How the cloud computing market relies on artificial intelligence

The cloud is one of the most prominent tech buzzwords of the last decade. But as companies and services increasingly rely on a handful of cloud providers to keep their business running, the market has moved from hosting to something more complicated.

The tech behind Amazon's recommendation features -- the product lists showing "Customers who bought this item also bought," and so on -- was key to the company's early growth and a delight even for its founder. Now, it's now for sale.

Bundled with other Amazon cloud services, personalized recommendation features are a sign of how much the cloud computing market is expanding. Today, providers don't just sell data storage. They increasingly sell technology that would normally give them a market advantage.

Last year, the New York Times interviewed a researcher who predicted that large corporations will increasingly outsource their technologies to the cloud service providers:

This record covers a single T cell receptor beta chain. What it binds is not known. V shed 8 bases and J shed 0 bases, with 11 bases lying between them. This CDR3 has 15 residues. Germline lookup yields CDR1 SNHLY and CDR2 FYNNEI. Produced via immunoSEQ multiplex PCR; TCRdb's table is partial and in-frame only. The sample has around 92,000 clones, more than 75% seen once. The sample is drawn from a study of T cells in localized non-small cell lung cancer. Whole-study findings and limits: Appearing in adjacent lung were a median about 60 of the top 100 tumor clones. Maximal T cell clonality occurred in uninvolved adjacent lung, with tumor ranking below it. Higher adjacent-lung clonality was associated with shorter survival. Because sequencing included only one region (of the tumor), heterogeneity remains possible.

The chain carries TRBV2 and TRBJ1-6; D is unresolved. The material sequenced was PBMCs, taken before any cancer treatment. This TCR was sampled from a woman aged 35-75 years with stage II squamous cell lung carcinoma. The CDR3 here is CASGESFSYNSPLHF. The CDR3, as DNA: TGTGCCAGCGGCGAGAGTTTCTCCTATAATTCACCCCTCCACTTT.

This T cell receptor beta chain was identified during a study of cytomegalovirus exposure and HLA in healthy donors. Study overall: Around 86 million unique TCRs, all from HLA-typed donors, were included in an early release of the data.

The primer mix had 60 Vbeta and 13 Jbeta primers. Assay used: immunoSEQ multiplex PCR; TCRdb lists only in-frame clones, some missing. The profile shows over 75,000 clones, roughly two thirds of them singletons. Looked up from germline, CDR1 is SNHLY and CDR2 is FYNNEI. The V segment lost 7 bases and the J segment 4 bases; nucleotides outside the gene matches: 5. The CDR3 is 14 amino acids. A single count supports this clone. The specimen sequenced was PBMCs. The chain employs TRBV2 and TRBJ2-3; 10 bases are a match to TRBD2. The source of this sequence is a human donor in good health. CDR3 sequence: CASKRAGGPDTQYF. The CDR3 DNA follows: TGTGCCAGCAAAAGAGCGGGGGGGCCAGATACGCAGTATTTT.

John Dinsdale, chief analyst at Synergy Research, predicted that the cloud giants will get bigger and capture a steadily rising share of corporate technology spending — especially as they add new capabilities, like machine learning and artificial intelligence, to their services.

These technologies all share a base in AI and machine learning, but are too expensive for most companies to develop. Cloud providers like Amazon, Microsoft and Google are betting they'll make ideal business products.

In some cases, cloud providers promise to replicate the features that made their own companies so successful:

Other services are aimed at making inventory management and data recognition more efficient:

  • Amazon, Microsoft and Google sell services for facial and pattern recognition in images, video, audio and text.
  • Microsoft's own Azure Kinect camera, a rebuilt version of their discontinued Xbox gaming camera, was recently released for enterprise use. Its depth camera can be taught to recognize inventory items, be an aid in surgery, or help recognize faces.

Other features are more abstract:

  • All three also offer Internet of Things services to connect physical sensors-- like temperature gauges, smart locks, home appliances, machine parts, inventory tags, etc.-- to applications and dashboards for tracking and remote control.


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